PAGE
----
The actor — known as “Hollywood Superman” for donning a Man of Steel costume over more than two decades and entertaining fans along the Walk of Fame — was remembered as a “superhero” who can now “fly much higher.”
A guest who attended described the service to Deadline as a “beautiful” sendoff.
Dennis’ favorite song, “Somewhere in Time” by John Barry, played as the funeral got underway. Among the speakers were his wife, Bonnie Finkenthal-Dennis, and actor-comedian Paul Rodriguez, who was not listed on the program.
Rodriguez first met Dennis when the struggling actor was performing at Hollywood’s Christ the King Catholic Church fundraiser organized by Catholic Laughs stand-up comedy night to assist the homeless.
Also attending the service were Dennis’ father, William Ross Dennis of Corning, Ohio; his sister Jennifer LeAnn Dennis-Comparan of Corona, California; his friends from Hollywood Boulevard; and people from the Center Homeless Mission at Blessed Sacrament Church in Hollywood.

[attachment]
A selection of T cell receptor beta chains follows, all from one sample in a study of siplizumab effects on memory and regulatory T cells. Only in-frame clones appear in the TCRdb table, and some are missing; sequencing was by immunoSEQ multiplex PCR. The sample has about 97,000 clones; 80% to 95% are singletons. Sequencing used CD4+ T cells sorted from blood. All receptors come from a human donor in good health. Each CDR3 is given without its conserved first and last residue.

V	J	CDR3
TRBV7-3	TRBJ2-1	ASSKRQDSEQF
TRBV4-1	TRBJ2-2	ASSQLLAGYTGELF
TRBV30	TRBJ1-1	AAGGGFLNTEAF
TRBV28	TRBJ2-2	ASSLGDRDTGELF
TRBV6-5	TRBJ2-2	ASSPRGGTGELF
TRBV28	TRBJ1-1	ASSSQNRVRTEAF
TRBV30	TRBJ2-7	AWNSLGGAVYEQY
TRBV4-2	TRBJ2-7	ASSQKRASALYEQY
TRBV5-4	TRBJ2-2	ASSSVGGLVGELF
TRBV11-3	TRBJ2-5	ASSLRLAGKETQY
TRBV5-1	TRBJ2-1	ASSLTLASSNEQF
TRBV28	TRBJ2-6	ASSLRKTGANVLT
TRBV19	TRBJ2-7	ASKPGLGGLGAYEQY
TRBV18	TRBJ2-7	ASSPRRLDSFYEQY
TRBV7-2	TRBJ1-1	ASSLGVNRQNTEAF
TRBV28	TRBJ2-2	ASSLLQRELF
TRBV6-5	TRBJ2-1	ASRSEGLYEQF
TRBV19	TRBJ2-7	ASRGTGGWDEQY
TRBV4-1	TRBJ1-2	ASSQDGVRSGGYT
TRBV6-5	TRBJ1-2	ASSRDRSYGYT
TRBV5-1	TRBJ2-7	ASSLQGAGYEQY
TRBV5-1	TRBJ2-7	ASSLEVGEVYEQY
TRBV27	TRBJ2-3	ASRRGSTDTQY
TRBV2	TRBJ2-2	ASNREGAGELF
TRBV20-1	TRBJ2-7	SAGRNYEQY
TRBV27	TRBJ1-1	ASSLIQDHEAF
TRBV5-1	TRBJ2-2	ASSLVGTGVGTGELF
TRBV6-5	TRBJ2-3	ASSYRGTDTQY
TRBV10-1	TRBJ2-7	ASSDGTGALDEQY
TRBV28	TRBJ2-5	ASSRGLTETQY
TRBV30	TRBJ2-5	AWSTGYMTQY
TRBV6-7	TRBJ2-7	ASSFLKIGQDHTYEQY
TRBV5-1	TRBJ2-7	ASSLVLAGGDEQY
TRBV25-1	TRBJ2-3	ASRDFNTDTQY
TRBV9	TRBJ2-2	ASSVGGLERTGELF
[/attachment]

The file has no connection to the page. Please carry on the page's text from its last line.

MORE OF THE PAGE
Longtime actor Franco Nero, who was unable to attend because he is in Europe, made a video tribute that was played during the service.
“Now you no longer need the cape and the superpowers of superman to fly up in the sky,” Nero said. “Now you can fly much higher than him because instead of the cape you have the loving hand of God.”
Nero starred with Dennis in director Vladislav Kozlov’s 2015 short film The Kid. Kozlov arranged the funeral with donations from an anonymous benefactor, who paid for the entire service. Friends and fans donated additional funds to a GoFundMe campaign to cover any remaining expenses. After the service, Dennis was buried in his Superman costume, per his final wishes.
Dennis died on November 2, 2019, at age 52. He was a fixture along the Walk of Fame for more than 25 years, posing for pictures with tourists who milled about the crowded sidewalk outside the Hollywood & Highland center. He also appeared several times on Jimmy Kimmel Live!, and was the subject of a docuseries on his life titled The Kid: Adventures of Hollywood Superman.
He was homeless, off and on for years, and had reportedly struggled with substance abuse.